The Ogonis, a tribe from Nigeria who are asylum seekers and living in Ouidah, Benin, have recently got access to electricity, with all the other benefits which go along with the opportunity of having an available source of energy, through the common efforts of the AACC Regional Office, based in Lome, Togo, under the leadership of the Special Envoy to West and Central Africa, and the Protestant Methodist Church in Benin, in partnership with the Methodist Church in the United Kingdom.
Since 1999, when they arrived in Benin, the Ogonis have been struggling with issues inherent to their status as asylum seekers: very high rate of illiteracy, poverty, vulnerability of all kinds due to insecurity, etc. The All Africa Conference of Churches had been supporting them in the past, but the support had been suspended at some point for lack of funding. Fortunately, the Methodist Church in the United Kingdom has recently funded a project from the Ogoni community which was aimed at providing them with access to electricity.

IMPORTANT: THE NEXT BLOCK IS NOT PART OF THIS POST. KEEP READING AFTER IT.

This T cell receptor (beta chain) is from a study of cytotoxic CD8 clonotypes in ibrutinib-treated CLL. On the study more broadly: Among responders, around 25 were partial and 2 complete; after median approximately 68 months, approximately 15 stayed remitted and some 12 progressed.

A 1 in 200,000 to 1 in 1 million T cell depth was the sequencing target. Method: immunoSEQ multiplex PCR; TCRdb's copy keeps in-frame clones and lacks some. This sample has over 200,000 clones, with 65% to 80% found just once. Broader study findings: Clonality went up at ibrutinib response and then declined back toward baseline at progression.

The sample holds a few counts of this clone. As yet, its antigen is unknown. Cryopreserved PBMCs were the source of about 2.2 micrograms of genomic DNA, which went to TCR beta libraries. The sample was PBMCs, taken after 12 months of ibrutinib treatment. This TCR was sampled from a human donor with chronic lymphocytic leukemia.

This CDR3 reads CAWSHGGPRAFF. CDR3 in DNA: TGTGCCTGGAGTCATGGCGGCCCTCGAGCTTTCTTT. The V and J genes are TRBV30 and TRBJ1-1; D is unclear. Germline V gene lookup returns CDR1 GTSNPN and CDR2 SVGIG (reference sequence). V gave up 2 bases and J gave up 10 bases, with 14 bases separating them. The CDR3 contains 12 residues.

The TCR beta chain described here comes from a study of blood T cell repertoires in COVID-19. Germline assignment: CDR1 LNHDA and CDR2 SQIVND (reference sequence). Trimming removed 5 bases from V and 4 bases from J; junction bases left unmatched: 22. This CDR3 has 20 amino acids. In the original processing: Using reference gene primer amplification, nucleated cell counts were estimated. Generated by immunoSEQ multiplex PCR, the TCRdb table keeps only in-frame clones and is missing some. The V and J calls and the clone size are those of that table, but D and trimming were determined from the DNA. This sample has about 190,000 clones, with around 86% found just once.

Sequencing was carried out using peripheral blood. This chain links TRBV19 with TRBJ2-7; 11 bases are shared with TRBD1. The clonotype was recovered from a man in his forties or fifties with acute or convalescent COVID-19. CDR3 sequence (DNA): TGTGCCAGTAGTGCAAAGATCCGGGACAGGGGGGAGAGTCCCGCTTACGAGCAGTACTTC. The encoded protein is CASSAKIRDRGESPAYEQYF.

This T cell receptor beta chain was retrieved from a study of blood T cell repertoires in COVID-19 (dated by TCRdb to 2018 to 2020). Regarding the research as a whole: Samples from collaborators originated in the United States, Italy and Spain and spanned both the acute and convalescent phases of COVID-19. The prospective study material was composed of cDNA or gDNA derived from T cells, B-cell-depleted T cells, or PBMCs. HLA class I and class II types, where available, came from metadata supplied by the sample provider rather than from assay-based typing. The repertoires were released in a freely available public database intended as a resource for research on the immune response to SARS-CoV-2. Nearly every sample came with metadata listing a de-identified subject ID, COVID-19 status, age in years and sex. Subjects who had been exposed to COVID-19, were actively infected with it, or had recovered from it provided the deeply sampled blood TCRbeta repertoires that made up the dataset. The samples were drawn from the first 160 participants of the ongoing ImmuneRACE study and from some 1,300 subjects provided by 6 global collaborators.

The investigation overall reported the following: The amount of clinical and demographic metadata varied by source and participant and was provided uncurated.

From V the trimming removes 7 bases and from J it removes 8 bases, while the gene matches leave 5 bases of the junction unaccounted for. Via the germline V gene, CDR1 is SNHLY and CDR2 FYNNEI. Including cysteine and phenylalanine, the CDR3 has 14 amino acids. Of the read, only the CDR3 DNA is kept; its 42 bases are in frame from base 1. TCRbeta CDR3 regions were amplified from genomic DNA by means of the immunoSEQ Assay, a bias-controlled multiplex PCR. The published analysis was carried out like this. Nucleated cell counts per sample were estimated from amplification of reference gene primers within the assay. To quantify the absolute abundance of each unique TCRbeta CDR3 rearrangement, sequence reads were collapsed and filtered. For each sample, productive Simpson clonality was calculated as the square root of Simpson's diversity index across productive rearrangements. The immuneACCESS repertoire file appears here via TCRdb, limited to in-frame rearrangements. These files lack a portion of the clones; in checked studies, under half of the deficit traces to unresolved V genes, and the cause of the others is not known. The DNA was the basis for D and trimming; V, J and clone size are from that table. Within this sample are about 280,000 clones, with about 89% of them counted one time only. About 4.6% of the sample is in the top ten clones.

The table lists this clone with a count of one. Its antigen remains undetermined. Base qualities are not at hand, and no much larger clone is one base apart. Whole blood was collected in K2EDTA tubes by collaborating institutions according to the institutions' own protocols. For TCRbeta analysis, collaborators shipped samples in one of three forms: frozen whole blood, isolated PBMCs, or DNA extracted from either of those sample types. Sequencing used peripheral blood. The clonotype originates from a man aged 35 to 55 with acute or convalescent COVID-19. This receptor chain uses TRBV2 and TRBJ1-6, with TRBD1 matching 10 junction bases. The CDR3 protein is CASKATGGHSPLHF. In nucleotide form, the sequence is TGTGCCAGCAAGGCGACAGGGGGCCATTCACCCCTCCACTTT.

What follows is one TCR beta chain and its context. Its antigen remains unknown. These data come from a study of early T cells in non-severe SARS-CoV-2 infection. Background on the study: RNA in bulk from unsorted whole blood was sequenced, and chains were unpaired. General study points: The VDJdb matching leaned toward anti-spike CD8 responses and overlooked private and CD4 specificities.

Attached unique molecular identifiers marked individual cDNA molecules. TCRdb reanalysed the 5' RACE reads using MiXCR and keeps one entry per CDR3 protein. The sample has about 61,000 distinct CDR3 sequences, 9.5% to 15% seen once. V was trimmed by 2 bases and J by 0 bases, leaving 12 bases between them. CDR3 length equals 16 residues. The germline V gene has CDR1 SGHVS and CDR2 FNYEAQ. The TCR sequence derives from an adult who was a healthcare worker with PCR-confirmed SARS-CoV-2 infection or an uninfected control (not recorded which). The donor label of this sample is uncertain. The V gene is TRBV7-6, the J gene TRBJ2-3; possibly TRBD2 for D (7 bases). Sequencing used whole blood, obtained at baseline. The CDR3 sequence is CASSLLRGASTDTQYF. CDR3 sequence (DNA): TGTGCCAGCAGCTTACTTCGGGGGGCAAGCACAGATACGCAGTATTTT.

The positive effects of that move are the following: their dignity is greatly restored, they can now have light at night, which will allow the children who are in school to study their lessons and do their homeworks, they can store their fresh produce and goods in freezers and their security can be better assured.
Some challenges remain, which they really hope will also be addressed in the medium term: the women expressed their desire for adult literary courses and parents wish to have the means to send the other children to school.